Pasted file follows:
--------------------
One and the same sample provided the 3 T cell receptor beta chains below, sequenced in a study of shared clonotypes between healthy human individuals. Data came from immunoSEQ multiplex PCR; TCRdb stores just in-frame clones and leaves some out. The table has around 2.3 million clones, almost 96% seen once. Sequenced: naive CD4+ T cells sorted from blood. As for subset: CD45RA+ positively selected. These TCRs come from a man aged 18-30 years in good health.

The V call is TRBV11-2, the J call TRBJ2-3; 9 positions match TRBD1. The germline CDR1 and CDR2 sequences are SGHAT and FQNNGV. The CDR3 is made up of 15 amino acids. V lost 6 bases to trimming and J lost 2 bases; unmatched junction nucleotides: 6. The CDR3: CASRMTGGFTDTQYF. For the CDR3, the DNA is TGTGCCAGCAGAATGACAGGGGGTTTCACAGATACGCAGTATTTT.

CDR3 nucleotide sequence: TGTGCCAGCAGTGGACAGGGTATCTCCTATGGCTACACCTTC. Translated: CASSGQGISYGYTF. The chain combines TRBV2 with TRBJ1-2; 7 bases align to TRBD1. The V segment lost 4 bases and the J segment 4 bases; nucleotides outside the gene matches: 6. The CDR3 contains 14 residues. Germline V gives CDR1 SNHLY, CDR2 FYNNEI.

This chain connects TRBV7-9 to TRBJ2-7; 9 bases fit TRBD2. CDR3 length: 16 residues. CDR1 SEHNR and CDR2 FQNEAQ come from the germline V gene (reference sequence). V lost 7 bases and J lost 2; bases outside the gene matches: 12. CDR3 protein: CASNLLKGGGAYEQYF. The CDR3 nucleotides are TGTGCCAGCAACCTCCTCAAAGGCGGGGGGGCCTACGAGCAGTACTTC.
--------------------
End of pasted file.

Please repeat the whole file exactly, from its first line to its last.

One and the same sample provided the 3 T cell receptor beta chains below, sequenced in a study of shared clonotypes between healthy human individuals. Data came from immunoSEQ multiplex PCR; TCRdb stores just in-frame clones and leaves some out. The table has around 2.3 million clones, almost 96% seen once. Sequenced: naive CD4+ T cells sorted from blood. As for subset: CD45RA+ positively selected. These TCRs come from a man aged 18-30 years in good health.

The V call is TRBV11-2, the J call TRBJ2-3; 9 positions match TRBD1. The germline CDR1 and CDR2 sequences are SGHAT and FQNNGV. The CDR3 is made up of 15 amino acids. V lost 6 bases to trimming and J lost 2 bases; unmatched junction nucleotides: 6. The CDR3: CASRMTGGFTDTQYF. For the CDR3, the DNA is TGTGCCAGCAGAATGACAGGGGGTTTCACAGATACGCAGTATTTT.

CDR3 nucleotide sequence: TGTGCCAGCAGTGGACAGGGTATCTCCTATGGCTACACCTTC. Translated: CASSGQGISYGYTF. The chain combines TRBV2 with TRBJ1-2; 7 bases align to TRBD1. The V segment lost 4 bases and the J segment 4 bases; nucleotides outside the gene matches: 6. The CDR3 contains 14 residues. Germline V gives CDR1 SNHLY, CDR2 FYNNEI.

This chain connects TRBV7-9 to TRBJ2-7; 9 bases fit TRBD2. CDR3 length: 16 residues. CDR1 SEHNR and CDR2 FQNEAQ come from the germline V gene (reference sequence). V lost 7 bases and J lost 2; bases outside the gene matches: 12. CDR3 protein: CASNLLKGGGAYEQYF. The CDR3 nucleotides are TGTGCCAGCAACCTCCTCAAAGGCGGGGGGGCCTACGAGCAGTACTTC.